Ford, South China Morning Post
Delhi, 6 November 2015
through sweaters in India's first Gap store in a glitzy New Delhi
mall, 21-year-old Ridhi Goel says her grandmother doesn't mind
how she dresses, as long as it's not too revealing.
She's fine with me wearing Western clothes like a shirt
but not jeans and a crop top, said the journalism student,
her grey leggings contrasting sharply with her mother's colourful
All my family wears Indian clothes, but I find them too
uncomfortable. I think maybe there is a generational divide.
Most women in India still wear traditional dress such as saris
or salwar kameez - but things are changing, and on city streets,
dazzling silks mingle with T-shirts and jeans.
Young people's appetite for Western clothes has led to a flurry
of foreign brands opening up in India in the past few months,
including US chain Gap and Sweden's H&M.
Others are expanding fast, including popular Spanish retailer
Zara and British high-street staple Marks & Spencer, which
in October opened its 50th shop in India, its biggest market outside
Urbanisation, a growing middle class, rising disposable incomes
and one of the youngest populations in the world make India hard
The time has come for Western wear to have exponential
growth, says J. Suresh, the managing director of textile
group Arvind Lifestyle Brands, Gap's partner in India,.
If you look at any girl born after 1990 she will be wearing
Western wear. That is the generation coming into college, their
first job, he says. They will be completely in Western
While women are the biggest shoppers, in India men's clothing
dominates, taking 42 per cent of the US38 billion market in 2014,
according to consultancy Technopak. The average customer targeted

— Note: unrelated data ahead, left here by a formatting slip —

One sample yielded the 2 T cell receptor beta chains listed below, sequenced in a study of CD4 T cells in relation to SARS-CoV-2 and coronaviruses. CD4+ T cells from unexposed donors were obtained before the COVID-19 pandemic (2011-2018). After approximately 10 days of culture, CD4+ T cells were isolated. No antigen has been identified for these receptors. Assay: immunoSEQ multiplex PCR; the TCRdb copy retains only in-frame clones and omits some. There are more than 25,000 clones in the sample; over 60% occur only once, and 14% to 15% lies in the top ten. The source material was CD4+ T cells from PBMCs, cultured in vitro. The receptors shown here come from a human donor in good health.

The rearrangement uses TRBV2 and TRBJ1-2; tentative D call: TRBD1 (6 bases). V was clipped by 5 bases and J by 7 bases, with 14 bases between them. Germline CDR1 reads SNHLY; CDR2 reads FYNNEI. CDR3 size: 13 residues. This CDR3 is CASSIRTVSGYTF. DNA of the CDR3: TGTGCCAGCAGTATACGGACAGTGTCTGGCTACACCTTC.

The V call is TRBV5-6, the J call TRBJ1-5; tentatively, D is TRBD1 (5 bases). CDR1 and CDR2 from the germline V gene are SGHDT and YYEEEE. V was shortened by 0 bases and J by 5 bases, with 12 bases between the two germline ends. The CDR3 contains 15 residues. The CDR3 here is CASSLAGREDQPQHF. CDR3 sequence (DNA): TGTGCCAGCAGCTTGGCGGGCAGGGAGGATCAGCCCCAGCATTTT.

by Gap in its US stores is 35, but their Indian counterpart is
five to 10 years their junior, Suresh says.
Gap had a head start in India thanks to Bollywood star Shah Rukh
Khan, whose ubiquitous orange hoodie in 1990s hit Kuch Kuch Hota
Hai (Something Happens) gave the brand a ready-made following.
But it is young Indian women, increasingly affluent and joining
the workforce in expanding numbers, who are driving change, with
data showing sales of womenswear growing faster than men's. And
while Western clothes currently make up only about a quarter of
Indian womenswear, their sales are outpacing traditional dress.
A Marks & Spencer spokesperson cites its Indigo denim range
and lingerie as two of its best-performing lines in the country,
with more than 300,000 bras sold in 2014-15.
As an increasing number of women move into white collar
and blue-collar roles, they are also adopting Western attire,
says Devangshu Dutta, chief executive of Third Eyesight, a retail
consultancy in Delhi.
More negatively, media stereotypes of overseas fashion as
a proxy for a modern thought process and conversely,
Indian clothing as backward or repressive, certainly are
an important influencer, he says.
While Prime Minister Narendra Modi is famous for wearing a short-sleeved
kurta, he is in the minority among India's men. They already dress
predominantly in Western clothes, as do children, whose parents
see it as a practical choice for school.
For foreign brands, fast-growing India is a welcome change from
sluggish markets like Britain, and a loosening of foreign direct
investment laws has made it easier to open shops. Yet the retail
landscape in India - geographically about as large and diverse
as the European Union - is hard to navigate, leading some entrants,
including British department store Debenhams, to pull out.
Tackling the Indian market successfully requires a different
mind-set, Dutta says.
Foreign newcomers also face competition from Indian-owned, Western-style
brands such as Allen Solly or Louis Philippe, which are more familiar
with the nuances of the market. The successful ones adapt their
ranges - Marks & Spencer stretches its seasons
to cater for the long Indian summer and offers polo shirts in
four times as many colours as in Britain. Others aggressively
In a country where the average monthly wage is US$215, according
to 2012 figures from the International Labour Organisation, brands
that are mid-market in Europe or the United States become much
higher end in India.
Dressed in a pink polo shirt and jeans in the capital's new H&M
store, airline officer Sunil Bassi, 49, says he is not fussy
about his clothes and came to shop for his wife.
Obviously Western fashion is very popular. How many people
in here do you see wearing Indian clothes? he says.
(Published in South
China Morning Post.)